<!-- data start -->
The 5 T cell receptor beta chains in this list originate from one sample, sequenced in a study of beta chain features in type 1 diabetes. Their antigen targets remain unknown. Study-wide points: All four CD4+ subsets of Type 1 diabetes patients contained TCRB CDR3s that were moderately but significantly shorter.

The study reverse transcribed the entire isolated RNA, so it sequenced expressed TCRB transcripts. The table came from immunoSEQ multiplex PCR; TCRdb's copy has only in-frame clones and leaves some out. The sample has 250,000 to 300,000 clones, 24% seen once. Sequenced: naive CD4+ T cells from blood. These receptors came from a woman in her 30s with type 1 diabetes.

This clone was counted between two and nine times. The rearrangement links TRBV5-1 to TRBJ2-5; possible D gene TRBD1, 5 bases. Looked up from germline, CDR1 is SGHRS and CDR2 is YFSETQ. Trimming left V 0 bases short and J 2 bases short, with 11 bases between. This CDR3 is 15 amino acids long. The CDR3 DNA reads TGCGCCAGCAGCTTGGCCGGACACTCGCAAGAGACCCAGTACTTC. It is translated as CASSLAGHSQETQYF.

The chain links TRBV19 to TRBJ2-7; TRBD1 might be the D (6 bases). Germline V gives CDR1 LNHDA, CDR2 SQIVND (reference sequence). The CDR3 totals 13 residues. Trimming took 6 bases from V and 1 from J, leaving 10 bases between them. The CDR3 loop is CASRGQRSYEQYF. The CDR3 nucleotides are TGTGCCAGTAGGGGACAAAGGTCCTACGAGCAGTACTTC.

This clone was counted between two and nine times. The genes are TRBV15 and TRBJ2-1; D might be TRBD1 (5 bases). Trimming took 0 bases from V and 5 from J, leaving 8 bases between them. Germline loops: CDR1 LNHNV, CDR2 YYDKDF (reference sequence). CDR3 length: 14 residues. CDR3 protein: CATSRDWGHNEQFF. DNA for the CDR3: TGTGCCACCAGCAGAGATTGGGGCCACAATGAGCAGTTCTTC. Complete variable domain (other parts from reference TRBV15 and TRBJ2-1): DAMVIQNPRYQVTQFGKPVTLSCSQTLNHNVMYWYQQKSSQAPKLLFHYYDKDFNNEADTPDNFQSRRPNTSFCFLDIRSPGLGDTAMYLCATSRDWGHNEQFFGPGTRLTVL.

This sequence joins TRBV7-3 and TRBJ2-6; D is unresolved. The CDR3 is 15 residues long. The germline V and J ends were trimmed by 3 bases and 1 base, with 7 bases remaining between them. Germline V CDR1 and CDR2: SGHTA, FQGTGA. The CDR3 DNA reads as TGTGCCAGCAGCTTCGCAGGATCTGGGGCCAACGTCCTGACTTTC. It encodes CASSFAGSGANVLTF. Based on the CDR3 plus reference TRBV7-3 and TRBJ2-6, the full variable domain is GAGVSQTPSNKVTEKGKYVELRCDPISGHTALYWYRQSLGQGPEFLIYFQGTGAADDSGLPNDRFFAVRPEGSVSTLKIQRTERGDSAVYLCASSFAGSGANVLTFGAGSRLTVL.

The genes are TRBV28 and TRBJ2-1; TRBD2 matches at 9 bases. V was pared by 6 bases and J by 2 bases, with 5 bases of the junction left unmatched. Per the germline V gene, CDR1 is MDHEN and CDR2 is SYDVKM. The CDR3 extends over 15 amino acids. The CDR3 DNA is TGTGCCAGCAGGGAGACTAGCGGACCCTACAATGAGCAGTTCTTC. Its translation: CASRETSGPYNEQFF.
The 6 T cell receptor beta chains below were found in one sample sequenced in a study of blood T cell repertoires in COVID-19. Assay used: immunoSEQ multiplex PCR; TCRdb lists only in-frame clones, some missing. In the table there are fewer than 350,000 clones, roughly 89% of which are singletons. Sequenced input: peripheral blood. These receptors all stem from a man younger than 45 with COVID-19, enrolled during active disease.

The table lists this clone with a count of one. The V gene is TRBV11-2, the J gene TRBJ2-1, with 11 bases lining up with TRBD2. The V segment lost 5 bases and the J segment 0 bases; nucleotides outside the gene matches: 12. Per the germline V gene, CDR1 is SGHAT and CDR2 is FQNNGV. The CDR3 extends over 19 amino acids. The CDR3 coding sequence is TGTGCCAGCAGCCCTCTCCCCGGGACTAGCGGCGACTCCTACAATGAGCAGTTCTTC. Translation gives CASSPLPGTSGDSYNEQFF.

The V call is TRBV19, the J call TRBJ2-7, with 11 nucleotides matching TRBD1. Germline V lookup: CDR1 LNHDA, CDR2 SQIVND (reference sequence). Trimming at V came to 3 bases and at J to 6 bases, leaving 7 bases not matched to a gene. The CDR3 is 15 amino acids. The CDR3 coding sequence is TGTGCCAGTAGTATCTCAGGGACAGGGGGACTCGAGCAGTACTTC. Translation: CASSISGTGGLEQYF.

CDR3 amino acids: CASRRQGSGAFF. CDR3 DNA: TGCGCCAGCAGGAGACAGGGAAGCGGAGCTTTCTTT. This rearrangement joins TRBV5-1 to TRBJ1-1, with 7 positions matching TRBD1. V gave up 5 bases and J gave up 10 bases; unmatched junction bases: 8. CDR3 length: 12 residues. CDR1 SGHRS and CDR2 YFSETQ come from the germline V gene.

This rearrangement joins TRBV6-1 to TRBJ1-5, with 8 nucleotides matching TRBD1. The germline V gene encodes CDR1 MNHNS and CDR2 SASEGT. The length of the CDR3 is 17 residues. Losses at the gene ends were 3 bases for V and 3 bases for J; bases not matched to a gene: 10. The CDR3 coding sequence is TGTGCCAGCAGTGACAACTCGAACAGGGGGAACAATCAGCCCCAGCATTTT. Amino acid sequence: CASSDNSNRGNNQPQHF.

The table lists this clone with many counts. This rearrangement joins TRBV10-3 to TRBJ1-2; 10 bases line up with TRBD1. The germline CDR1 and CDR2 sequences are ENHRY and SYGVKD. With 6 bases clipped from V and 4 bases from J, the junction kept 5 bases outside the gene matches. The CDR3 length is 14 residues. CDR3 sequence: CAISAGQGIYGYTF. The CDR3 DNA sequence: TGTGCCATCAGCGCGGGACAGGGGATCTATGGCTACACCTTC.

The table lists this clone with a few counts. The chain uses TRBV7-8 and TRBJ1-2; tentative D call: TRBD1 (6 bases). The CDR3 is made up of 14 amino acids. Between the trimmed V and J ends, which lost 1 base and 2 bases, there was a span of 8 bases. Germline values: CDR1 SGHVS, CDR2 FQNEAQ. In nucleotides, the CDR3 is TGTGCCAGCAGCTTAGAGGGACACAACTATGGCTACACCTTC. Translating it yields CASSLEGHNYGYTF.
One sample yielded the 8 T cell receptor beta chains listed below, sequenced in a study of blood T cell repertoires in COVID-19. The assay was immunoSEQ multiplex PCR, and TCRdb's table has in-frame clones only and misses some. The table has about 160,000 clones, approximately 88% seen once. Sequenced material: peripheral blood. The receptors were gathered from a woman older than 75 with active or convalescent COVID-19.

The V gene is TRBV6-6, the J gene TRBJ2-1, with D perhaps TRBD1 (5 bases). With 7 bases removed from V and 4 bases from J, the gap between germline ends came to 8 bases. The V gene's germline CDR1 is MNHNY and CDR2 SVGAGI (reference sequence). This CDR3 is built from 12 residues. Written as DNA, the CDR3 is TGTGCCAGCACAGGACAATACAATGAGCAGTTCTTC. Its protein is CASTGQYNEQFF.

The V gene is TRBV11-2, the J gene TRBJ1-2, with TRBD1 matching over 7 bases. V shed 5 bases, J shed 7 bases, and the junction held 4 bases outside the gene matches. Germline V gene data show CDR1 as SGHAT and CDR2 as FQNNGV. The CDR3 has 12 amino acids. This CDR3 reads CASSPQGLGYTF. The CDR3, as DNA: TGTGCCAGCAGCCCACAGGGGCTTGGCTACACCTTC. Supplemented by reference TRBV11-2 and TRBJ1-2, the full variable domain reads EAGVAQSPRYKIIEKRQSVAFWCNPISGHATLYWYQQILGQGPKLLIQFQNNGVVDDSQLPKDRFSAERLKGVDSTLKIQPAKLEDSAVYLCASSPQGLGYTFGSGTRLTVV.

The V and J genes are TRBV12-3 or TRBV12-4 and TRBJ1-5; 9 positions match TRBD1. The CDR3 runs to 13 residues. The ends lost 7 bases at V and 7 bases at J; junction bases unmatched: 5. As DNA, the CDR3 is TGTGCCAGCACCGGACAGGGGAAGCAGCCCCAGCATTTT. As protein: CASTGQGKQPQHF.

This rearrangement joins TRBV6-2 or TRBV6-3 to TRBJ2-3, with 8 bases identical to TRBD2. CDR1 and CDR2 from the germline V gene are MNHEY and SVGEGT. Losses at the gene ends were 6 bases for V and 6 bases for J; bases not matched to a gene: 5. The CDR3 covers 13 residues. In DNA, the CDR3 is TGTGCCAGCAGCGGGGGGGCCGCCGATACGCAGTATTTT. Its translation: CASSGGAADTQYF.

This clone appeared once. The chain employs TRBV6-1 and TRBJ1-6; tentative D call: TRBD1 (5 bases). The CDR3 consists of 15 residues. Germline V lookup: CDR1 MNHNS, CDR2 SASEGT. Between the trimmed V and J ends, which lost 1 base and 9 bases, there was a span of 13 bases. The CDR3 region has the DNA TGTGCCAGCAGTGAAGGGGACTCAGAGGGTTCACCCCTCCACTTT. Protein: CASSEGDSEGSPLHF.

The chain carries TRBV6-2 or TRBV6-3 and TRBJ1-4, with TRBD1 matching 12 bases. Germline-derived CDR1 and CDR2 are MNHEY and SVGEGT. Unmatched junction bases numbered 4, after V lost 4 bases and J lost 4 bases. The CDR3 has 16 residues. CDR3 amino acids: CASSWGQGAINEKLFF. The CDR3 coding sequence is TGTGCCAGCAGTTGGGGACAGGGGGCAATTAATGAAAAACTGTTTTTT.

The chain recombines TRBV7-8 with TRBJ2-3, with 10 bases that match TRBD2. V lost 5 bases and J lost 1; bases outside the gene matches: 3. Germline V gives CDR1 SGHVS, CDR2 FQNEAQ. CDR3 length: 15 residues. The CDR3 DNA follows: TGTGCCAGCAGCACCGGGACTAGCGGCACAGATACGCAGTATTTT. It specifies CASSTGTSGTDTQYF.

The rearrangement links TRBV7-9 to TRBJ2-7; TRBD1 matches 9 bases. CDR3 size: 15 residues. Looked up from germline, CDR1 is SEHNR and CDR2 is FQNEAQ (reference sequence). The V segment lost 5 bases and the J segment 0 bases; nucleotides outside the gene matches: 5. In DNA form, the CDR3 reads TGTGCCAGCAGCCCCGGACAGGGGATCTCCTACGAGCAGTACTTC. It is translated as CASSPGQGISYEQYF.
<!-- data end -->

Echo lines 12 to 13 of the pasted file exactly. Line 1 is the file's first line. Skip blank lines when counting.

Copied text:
This rearrangement joins TRBV6-1 to TRBJ1-5, with 8 nucleotides matching TRBD1. The germline V gene encodes CDR1 MNHNS and CDR2 SASEGT. The length of the CDR3 is 17 residues. Losses at the gene ends were 3 bases for V and 3 bases for J; bases not matched to a gene: 10. The CDR3 coding sequence is TGTGCCAGCAGTGACAACTCGAACAGGGGGAACAATCAGCCCCAGCATTTT. Amino acid sequence: CASSDNSNRGNNQPQHF.

The table lists this clone with many counts. This rearrangement joins TRBV10-3 to TRBJ1-2; 10 bases line up with TRBD1. The germline CDR1 and CDR2 sequences are ENHRY and SYGVKD. With 6 bases clipped from V and 4 bases from J, the junction kept 5 bases outside the gene matches. The CDR3 length is 14 residues. CDR3 sequence: CAISAGQGIYGYTF. The CDR3 DNA sequence: TGTGCCATCAGCGCGGGACAGGGGATCTATGGCTACACCTTC.